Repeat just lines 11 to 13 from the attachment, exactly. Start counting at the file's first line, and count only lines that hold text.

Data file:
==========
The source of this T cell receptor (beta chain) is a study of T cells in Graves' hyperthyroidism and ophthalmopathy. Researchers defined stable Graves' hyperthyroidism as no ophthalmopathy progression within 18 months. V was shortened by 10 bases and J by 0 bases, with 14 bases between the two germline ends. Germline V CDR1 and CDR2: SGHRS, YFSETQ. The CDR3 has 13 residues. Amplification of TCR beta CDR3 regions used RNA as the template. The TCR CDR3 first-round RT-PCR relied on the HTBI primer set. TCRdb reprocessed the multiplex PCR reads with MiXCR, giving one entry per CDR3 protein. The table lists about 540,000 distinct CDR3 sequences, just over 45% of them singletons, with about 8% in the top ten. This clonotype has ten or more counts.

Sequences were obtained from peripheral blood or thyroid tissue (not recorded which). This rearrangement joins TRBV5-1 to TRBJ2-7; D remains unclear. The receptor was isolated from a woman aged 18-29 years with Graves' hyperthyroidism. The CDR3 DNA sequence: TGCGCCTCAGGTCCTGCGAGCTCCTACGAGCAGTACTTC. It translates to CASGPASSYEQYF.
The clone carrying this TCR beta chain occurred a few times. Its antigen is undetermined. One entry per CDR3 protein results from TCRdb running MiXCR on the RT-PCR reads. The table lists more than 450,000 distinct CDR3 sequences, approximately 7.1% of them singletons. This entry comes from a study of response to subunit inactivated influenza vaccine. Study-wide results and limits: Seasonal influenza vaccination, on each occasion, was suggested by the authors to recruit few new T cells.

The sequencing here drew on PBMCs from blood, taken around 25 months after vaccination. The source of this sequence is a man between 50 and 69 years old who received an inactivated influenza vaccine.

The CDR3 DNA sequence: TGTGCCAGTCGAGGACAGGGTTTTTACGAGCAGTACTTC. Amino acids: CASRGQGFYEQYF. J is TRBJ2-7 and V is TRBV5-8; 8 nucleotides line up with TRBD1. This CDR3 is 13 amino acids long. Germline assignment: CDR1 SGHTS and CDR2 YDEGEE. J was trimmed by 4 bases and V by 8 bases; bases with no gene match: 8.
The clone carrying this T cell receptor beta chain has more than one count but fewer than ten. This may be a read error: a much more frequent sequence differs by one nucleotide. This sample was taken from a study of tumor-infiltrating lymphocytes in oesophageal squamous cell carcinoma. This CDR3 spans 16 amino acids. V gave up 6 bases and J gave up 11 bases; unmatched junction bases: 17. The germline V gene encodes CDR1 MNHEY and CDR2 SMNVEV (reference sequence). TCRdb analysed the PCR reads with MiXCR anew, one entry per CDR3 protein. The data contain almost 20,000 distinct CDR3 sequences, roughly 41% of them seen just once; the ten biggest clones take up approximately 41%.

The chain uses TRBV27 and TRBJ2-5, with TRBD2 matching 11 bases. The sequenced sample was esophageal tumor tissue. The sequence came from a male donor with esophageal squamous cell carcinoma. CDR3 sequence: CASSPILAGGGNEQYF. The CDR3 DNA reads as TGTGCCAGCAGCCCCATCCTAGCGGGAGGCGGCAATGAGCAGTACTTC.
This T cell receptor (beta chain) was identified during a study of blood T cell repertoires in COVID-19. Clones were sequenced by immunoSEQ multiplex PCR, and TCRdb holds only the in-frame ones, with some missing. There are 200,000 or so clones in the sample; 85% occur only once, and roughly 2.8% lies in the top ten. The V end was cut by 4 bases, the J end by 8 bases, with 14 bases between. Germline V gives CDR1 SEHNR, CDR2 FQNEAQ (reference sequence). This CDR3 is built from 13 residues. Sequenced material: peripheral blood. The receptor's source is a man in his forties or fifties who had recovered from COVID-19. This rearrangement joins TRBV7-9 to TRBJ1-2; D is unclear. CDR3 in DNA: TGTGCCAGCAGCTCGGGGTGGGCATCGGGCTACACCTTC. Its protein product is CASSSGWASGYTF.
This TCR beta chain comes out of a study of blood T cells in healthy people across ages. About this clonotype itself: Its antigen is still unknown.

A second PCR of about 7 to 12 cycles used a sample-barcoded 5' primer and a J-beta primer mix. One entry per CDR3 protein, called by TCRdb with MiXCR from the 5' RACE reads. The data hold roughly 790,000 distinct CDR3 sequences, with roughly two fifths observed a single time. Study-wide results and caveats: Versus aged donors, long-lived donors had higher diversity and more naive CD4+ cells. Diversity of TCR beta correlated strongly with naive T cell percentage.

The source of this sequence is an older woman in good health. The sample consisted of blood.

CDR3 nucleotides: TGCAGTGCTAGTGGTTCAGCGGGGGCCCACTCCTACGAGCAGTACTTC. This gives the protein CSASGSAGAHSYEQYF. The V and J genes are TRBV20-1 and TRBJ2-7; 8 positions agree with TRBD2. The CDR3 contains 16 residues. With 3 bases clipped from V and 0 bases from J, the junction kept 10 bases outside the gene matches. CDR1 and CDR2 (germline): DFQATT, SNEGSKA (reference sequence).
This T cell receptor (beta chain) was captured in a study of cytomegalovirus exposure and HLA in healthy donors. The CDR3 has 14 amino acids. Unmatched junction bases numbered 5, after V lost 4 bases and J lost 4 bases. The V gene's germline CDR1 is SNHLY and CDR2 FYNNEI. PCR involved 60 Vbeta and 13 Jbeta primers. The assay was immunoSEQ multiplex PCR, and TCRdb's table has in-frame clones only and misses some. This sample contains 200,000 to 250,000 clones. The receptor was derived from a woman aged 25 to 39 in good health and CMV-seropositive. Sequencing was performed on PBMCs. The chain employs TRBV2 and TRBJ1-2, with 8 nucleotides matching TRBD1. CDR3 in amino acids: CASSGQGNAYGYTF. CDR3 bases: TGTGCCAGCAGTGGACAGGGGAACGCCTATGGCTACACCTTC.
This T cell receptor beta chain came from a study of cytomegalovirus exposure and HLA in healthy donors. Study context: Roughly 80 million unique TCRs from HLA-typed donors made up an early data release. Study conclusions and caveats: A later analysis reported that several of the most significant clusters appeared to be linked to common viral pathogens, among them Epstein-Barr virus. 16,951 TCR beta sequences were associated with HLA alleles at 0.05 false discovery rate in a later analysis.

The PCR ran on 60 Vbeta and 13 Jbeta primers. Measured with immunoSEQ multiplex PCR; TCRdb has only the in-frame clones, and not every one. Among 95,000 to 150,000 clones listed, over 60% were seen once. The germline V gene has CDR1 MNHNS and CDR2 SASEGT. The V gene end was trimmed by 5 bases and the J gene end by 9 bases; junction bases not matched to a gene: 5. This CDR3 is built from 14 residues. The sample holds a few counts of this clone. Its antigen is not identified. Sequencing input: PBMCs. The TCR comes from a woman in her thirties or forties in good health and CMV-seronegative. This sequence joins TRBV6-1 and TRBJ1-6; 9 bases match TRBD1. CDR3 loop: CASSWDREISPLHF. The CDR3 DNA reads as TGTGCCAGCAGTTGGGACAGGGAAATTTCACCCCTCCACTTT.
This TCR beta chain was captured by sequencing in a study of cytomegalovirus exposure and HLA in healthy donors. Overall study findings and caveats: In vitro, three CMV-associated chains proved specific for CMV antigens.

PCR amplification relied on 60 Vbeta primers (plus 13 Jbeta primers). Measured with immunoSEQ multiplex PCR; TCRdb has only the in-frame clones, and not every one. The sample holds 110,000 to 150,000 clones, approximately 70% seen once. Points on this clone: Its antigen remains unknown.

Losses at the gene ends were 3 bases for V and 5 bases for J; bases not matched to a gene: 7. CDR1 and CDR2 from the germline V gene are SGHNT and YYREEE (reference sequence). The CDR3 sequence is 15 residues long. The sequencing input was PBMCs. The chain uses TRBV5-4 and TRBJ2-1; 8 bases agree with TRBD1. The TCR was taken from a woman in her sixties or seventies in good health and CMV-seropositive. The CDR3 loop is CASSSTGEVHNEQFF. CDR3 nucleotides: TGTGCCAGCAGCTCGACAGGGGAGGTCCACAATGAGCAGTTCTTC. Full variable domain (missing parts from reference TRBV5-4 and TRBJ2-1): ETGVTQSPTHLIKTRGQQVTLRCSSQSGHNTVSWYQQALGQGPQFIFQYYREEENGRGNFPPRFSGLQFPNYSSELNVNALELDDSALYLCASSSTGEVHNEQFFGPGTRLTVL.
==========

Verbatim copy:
The source of this sequence is an older woman in good health. The sample consisted of blood.

CDR3 nucleotides: TGCAGTGCTAGTGGTTCAGCGGGGGCCCACTCCTACGAGCAGTACTTC. This gives the protein CSASGSAGAHSYEQYF. The V and J genes are TRBV20-1 and TRBJ2-7; 8 positions agree with TRBD2. The CDR3 contains 16 residues. With 3 bases clipped from V and 0 bases from J, the junction kept 10 bases outside the gene matches. CDR1 and CDR2 (germline): DFQATT, SNEGSKA (reference sequence).
This T cell receptor (beta chain) was captured in a study of cytomegalovirus exposure and HLA in healthy donors. The CDR3 has 14 amino acids. Unmatched junction bases numbered 5, after V lost 4 bases and J lost 4 bases. The V gene's germline CDR1 is SNHLY and CDR2 FYNNEI. PCR involved 60 Vbeta and 13 Jbeta primers. The assay was immunoSEQ multiplex PCR, and TCRdb's table has in-frame clones only and misses some. This sample contains 200,000 to 250,000 clones. The receptor was derived from a woman aged 25 to 39 in good health and CMV-seropositive. Sequencing was performed on PBMCs. The chain employs TRBV2 and TRBJ1-2, with 8 nucleotides matching TRBD1. CDR3 in amino acids: CASSGQGNAYGYTF. CDR3 bases: TGTGCCAGCAGTGGACAGGGGAACGCCTATGGCTACACCTTC.